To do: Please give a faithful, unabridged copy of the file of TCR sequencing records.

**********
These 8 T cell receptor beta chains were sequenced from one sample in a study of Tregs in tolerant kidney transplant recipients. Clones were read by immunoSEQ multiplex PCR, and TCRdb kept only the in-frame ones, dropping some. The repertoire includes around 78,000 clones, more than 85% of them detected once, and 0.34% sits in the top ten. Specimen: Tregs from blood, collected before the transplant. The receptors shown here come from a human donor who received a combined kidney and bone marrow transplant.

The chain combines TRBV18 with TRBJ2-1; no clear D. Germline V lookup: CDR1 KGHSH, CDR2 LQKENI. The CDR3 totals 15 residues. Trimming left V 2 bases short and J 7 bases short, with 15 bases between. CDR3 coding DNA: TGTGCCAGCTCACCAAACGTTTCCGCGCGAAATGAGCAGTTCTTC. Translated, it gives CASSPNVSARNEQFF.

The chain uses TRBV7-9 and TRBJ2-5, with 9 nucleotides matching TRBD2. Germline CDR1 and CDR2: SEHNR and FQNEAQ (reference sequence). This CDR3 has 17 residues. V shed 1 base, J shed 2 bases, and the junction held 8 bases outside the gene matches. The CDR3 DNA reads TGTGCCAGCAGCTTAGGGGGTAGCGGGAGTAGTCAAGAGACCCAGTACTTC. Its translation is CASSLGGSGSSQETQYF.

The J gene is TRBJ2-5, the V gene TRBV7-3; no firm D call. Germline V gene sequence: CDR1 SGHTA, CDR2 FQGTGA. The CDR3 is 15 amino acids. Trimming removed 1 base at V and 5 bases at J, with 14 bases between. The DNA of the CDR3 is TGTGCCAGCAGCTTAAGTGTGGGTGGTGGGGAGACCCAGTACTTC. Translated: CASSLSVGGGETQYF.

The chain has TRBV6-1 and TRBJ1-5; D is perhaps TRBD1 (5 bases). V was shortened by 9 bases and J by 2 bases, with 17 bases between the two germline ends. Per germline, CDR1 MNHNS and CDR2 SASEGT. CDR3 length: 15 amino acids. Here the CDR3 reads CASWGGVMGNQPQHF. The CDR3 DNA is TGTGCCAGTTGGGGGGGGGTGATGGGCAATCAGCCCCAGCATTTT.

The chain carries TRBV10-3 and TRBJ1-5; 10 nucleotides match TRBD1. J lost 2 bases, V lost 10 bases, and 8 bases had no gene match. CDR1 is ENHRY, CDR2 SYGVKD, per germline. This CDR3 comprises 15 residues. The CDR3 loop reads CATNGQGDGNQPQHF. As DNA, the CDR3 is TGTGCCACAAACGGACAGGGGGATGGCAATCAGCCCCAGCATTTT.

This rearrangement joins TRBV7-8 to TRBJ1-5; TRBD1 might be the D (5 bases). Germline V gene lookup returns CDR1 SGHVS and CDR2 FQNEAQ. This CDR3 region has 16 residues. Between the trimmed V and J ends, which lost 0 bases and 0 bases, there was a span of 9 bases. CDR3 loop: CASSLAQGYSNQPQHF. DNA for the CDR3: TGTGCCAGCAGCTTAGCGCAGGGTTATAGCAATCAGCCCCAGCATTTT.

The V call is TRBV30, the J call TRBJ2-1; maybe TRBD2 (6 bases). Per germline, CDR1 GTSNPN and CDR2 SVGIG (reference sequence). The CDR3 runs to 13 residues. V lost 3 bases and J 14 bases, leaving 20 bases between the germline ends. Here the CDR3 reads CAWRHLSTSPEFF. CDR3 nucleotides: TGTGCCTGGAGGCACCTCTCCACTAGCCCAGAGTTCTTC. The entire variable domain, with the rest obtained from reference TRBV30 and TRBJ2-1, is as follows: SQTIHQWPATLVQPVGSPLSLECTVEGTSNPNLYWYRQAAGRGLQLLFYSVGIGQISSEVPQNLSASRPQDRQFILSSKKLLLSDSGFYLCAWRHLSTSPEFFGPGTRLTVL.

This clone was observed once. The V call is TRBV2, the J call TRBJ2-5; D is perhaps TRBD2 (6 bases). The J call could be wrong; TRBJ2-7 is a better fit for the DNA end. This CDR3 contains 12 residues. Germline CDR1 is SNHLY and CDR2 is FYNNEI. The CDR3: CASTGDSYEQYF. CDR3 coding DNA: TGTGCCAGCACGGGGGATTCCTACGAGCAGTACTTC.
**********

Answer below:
These 8 T cell receptor beta chains were sequenced from one sample in a study of Tregs in tolerant kidney transplant recipients. Clones were read by immunoSEQ multiplex PCR, and TCRdb kept only the in-frame ones, dropping some. The repertoire includes around 78,000 clones, more than 85% of them detected once, and 0.34% sits in the top ten. Specimen: Tregs from blood, collected before the transplant. The receptors shown here come from a human donor who received a combined kidney and bone marrow transplant.

The chain combines TRBV18 with TRBJ2-1; no clear D. Germline V lookup: CDR1 KGHSH, CDR2 LQKENI. The CDR3 totals 15 residues. Trimming left V 2 bases short and J 7 bases short, with 15 bases between. CDR3 coding DNA: TGTGCCAGCTCACCAAACGTTTCCGCGCGAAATGAGCAGTTCTTC. Translated, it gives CASSPNVSARNEQFF.

The chain uses TRBV7-9 and TRBJ2-5, with 9 nucleotides matching TRBD2. Germline CDR1 and CDR2: SEHNR and FQNEAQ (reference sequence). This CDR3 has 17 residues. V shed 1 base, J shed 2 bases, and the junction held 8 bases outside the gene matches. The CDR3 DNA reads TGTGCCAGCAGCTTAGGGGGTAGCGGGAGTAGTCAAGAGACCCAGTACTTC. Its translation is CASSLGGSGSSQETQYF.

The J gene is TRBJ2-5, the V gene TRBV7-3; no firm D call. Germline V gene sequence: CDR1 SGHTA, CDR2 FQGTGA. The CDR3 is 15 amino acids. Trimming removed 1 base at V and 5 bases at J, with 14 bases between. The DNA of the CDR3 is TGTGCCAGCAGCTTAAGTGTGGGTGGTGGGGAGACCCAGTACTTC. Translated: CASSLSVGGGETQYF.

The chain has TRBV6-1 and TRBJ1-5; D is perhaps TRBD1 (5 bases). V was shortened by 9 bases and J by 2 bases, with 17 bases between the two germline ends. Per germline, CDR1 MNHNS and CDR2 SASEGT. CDR3 length: 15 amino acids. Here the CDR3 reads CASWGGVMGNQPQHF. The CDR3 DNA is TGTGCCAGTTGGGGGGGGGTGATGGGCAATCAGCCCCAGCATTTT.

The chain carries TRBV10-3 and TRBJ1-5; 10 nucleotides match TRBD1. J lost 2 bases, V lost 10 bases, and 8 bases had no gene match. CDR1 is ENHRY, CDR2 SYGVKD, per germline. This CDR3 comprises 15 residues. The CDR3 loop reads CATNGQGDGNQPQHF. As DNA, the CDR3 is TGTGCCACAAACGGACAGGGGGATGGCAATCAGCCCCAGCATTTT.

This rearrangement joins TRBV7-8 to TRBJ1-5; TRBD1 might be the D (5 bases). Germline V gene lookup returns CDR1 SGHVS and CDR2 FQNEAQ. This CDR3 region has 16 residues. Between the trimmed V and J ends, which lost 0 bases and 0 bases, there was a span of 9 bases. CDR3 loop: CASSLAQGYSNQPQHF. DNA for the CDR3: TGTGCCAGCAGCTTAGCGCAGGGTTATAGCAATCAGCCCCAGCATTTT.

The V call is TRBV30, the J call TRBJ2-1; maybe TRBD2 (6 bases). Per germline, CDR1 GTSNPN and CDR2 SVGIG (reference sequence). The CDR3 runs to 13 residues. V lost 3 bases and J 14 bases, leaving 20 bases between the germline ends. Here the CDR3 reads CAWRHLSTSPEFF. CDR3 nucleotides: TGTGCCTGGAGGCACCTCTCCACTAGCCCAGAGTTCTTC. The entire variable domain, with the rest obtained from reference TRBV30 and TRBJ2-1, is as follows: SQTIHQWPATLVQPVGSPLSLECTVEGTSNPNLYWYRQAAGRGLQLLFYSVGIGQISSEVPQNLSASRPQDRQFILSSKKLLLSDSGFYLCAWRHLSTSPEFFGPGTRLTVL.

This clone was observed once. The V call is TRBV2, the J call TRBJ2-5; D is perhaps TRBD2 (6 bases). The J call could be wrong; TRBJ2-7 is a better fit for the DNA end. This CDR3 contains 12 residues. Germline CDR1 is SNHLY and CDR2 is FYNNEI. The CDR3: CASTGDSYEQYF. CDR3 coding DNA: TGTGCCAGCACGGGGGATTCCTACGAGCAGTACTTC.